Montgomery delegate’s bill would add lands to deer hunting -- Gazette.Net


A Montgomery County lawmaker will try again to give archery hunters more room to help cull the county’s growing deer population.

Del. Eric Luedtke again has proposed a local bill to shrink the safety zone around Montgomery County buildings from 150 yards to 50 yards for bow hunters. Current state law prohibits shooting any firearm or deadly weapon, like a bow, within 150 yards of an occupied home, church or other building or camp. Around schools, the safety zone is 300 yards.

Under Luedtke’s proposal, Montgomery County would be lumped with Carroll and Frederick counties, which have a 50-yard safety zone.

With the exception of Harford County, which has a 100-yard buffer, the rest of the state must follow a 150-yard safety zone.

Luedtke (D-Dist. 14) of Burtonsville proposed a similar bill in the 2013 legislative session that became a point of significant debate among the delegation and did not advance.

Few solutions are effective for deer management in Montgomery, but about a dozen citizens who testified in favor of the bill at a delegation hearing Monday say giving archers more room to hunt will go a long way in controlling the deer population.

Many who testified told of complications suffered from Lyme disease, a debilitating disease carried by ticks that often feed off the blood of deer.

Others spoke of the many deer killed each year along their streets by motorists.

Kevin Kommitt of the Sycamore Acres Citizens Association told the delegation that it needs to support the bill to protect children and residents in the county.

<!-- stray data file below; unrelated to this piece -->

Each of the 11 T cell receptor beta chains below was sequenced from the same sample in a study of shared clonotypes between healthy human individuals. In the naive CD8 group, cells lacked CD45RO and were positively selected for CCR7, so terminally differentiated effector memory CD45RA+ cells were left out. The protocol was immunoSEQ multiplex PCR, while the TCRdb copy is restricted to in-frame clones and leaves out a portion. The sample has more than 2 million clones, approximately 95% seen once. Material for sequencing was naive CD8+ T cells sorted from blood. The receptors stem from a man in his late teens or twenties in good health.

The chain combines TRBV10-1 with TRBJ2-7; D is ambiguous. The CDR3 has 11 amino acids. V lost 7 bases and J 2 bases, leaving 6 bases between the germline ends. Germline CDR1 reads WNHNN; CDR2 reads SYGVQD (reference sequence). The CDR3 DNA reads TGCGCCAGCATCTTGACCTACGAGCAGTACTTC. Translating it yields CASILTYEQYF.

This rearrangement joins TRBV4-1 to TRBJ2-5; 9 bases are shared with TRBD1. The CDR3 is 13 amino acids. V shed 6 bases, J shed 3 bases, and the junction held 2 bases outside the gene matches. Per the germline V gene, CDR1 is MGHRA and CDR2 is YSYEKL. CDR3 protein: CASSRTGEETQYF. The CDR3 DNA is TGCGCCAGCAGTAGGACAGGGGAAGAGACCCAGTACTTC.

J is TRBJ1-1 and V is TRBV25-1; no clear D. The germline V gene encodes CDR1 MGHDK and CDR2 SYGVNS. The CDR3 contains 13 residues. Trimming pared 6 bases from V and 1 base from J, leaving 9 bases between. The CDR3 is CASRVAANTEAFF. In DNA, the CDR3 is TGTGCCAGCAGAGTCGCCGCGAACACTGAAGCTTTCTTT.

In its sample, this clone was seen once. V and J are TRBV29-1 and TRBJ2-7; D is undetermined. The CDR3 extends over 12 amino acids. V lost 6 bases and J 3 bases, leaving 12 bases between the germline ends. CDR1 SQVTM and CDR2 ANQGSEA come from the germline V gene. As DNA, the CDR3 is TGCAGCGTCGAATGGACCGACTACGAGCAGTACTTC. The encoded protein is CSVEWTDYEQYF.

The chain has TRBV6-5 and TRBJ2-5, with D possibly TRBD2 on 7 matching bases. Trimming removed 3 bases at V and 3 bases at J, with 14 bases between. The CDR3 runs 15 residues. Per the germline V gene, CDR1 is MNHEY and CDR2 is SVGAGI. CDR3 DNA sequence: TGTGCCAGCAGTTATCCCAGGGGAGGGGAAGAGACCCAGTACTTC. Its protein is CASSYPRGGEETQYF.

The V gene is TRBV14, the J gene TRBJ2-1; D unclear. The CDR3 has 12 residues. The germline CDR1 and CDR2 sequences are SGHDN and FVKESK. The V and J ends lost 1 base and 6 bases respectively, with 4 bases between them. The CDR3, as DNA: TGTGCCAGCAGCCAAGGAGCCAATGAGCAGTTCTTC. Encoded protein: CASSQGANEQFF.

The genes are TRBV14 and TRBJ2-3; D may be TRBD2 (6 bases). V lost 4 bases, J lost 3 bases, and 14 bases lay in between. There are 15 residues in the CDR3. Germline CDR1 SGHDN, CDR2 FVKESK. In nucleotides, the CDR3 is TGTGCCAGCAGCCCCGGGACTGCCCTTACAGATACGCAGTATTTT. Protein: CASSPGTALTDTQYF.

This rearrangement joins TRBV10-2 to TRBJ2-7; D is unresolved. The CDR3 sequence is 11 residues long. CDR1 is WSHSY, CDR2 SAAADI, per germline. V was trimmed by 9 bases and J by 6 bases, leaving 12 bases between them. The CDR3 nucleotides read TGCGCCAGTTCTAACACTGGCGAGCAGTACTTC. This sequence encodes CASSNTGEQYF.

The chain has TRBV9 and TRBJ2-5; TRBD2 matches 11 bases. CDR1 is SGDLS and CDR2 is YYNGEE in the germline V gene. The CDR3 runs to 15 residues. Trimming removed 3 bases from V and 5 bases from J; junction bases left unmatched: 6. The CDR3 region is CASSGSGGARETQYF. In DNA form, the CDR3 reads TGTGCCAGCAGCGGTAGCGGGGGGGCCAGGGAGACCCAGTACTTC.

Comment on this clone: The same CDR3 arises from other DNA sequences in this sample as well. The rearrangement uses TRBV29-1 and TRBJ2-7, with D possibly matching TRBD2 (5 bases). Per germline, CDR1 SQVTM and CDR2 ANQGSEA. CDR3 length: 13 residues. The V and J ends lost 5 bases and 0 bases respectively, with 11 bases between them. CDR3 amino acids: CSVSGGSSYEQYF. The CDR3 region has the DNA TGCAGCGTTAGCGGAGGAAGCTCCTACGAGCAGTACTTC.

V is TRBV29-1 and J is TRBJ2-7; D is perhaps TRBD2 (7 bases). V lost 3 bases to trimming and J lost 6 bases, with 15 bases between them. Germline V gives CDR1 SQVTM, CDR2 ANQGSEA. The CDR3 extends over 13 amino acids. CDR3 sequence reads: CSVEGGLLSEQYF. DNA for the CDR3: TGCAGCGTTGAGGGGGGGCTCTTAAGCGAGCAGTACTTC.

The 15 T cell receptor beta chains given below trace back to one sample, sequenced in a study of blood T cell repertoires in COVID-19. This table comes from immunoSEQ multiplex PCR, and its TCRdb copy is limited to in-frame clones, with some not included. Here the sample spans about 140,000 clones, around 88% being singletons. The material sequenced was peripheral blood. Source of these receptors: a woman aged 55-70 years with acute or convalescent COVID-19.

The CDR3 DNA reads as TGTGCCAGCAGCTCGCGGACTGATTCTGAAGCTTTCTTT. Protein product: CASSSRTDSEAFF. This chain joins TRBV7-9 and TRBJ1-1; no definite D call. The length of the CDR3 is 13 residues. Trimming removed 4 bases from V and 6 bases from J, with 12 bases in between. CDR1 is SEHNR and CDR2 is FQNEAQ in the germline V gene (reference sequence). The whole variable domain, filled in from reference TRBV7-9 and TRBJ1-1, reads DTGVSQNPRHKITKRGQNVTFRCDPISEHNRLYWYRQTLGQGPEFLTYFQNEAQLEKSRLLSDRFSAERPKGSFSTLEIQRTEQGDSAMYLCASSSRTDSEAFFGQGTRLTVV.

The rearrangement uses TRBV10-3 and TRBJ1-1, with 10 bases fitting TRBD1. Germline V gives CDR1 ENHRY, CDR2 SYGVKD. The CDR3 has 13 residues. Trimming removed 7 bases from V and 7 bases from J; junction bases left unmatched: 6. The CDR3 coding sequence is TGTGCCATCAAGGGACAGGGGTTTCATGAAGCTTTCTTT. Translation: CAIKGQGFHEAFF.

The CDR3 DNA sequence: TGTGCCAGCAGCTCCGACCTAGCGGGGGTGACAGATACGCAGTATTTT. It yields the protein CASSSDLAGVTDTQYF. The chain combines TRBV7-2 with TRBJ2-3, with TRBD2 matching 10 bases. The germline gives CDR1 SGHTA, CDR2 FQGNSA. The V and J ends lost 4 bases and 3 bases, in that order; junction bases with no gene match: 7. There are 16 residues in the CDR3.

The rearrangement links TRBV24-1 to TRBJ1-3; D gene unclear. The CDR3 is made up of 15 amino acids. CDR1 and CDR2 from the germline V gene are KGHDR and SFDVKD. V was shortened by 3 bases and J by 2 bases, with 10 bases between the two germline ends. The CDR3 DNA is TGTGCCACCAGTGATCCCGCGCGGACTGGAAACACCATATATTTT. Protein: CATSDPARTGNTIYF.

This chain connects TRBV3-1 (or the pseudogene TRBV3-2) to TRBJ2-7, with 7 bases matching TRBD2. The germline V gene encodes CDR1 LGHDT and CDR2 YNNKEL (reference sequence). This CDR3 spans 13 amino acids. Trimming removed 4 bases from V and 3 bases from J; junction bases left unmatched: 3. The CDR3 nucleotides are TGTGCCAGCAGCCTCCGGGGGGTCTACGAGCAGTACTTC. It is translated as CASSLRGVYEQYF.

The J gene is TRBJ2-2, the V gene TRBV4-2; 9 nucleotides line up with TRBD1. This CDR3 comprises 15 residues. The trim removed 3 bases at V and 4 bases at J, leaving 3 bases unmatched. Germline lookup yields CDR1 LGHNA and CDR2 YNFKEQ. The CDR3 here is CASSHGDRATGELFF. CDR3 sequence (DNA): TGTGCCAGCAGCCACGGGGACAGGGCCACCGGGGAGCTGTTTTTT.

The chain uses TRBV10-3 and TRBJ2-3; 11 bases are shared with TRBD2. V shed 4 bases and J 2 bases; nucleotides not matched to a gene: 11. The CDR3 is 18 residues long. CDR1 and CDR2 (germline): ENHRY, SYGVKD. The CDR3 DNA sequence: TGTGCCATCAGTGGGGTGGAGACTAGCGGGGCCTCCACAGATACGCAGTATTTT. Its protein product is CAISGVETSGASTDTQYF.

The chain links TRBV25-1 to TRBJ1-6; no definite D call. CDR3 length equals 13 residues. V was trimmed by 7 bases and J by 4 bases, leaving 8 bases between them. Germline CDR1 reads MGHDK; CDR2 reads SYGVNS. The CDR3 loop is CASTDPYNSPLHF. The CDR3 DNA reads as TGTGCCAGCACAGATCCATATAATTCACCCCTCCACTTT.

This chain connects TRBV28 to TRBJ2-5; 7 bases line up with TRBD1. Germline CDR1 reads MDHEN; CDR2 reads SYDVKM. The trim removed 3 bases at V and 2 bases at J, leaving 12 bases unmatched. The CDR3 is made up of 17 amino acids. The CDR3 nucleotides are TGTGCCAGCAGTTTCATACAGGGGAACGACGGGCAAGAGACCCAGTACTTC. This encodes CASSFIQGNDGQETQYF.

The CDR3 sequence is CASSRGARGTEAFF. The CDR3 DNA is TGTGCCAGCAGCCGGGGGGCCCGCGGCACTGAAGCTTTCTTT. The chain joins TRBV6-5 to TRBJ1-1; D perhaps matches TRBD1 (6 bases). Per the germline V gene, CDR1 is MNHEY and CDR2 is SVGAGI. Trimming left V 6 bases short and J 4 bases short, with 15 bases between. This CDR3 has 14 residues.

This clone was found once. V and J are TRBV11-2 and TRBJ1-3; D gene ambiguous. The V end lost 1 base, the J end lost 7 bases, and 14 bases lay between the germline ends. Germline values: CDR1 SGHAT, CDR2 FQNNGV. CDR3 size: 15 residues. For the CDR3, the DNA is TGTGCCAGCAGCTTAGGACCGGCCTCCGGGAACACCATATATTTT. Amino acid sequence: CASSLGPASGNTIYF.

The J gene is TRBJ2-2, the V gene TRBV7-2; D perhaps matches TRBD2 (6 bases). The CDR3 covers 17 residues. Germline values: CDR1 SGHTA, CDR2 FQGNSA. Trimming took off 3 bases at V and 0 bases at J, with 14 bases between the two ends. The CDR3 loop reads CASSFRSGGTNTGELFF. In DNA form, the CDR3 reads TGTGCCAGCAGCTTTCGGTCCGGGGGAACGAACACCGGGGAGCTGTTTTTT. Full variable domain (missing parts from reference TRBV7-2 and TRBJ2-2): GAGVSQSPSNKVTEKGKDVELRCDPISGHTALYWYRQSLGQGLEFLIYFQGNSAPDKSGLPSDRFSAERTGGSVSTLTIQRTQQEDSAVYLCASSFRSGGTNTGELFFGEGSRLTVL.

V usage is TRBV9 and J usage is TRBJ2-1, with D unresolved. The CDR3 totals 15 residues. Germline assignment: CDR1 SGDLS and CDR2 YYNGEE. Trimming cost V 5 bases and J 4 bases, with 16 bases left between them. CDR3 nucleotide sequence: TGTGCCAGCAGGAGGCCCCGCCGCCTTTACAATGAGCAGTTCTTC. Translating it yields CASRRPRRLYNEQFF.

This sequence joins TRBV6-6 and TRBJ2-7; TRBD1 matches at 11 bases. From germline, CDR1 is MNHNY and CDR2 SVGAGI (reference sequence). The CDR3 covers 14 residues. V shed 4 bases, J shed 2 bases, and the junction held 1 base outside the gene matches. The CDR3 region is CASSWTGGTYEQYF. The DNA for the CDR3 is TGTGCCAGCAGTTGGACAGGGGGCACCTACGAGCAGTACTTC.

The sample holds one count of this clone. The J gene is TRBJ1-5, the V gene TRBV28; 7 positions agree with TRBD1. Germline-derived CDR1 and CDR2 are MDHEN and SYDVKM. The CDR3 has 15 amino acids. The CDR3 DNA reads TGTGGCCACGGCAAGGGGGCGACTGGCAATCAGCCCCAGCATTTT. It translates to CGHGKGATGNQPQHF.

“Odds are it [a deer-auto collision] will happen to someone in this room in the next year,” he said.

Rob Gibbs, of the Montgomery Parks Department of the Maryland-National Capital Park and Planning Commission, acknowledged that reducing the safety zone could increase the opportunity for hunting in the county.

However, even a 50-yard safety zone would not allow hunting in the county’s more densely populated areas, he said.

Luedtke’s bill was one of 13 local bills the delegation has filed so far for the 2014 legislative session, which starts Jan. 8.

Among the crop of legislation are nine bills that seek to change alcohol regulations, including ones that would allow serving wine at beauty salons and ease restrictions on microbreweries. Others would prevent self-checkout sales of alcohol, permit beer festivals and create an annual license for small performing arts facilities that pay thousands each year for one-day licenses.

Four bills would change regulations for class B licenses, which are for beer, wine and liquor at hotels, motels, taverns or restaurants.

One bill lowers the required food-to-alcohol ratio. Currently, license holders must have no more than 50 percent of sales to alcohol. The bill would increase that to 60 percent.

One bill removes some geographic restrictions on licenses, and removes a cap on the number of duplicate licenses a holder can have.

Another removes the sunset provision for allowing to-go alcohol sales at Takoma Park restaurants.

One bill allows more licenses to be issued in Kensington.

Also proposed is a bill by Del. Ana Sol Gutierrez (D-Dist. 18) of Chevy Chase to require most Montgomery County Police to carry automated external defibrillators in their vehicles and a bill that clarifies Montgomery County’s role in tort claims.

With the exception of the archery and defibrillator bills, the legislation will be considered by the delegation’s County Affairs Committee before moving to the General Assembly. The other bills will go to the delegation’s Land Use and Transportation Committee for discussion.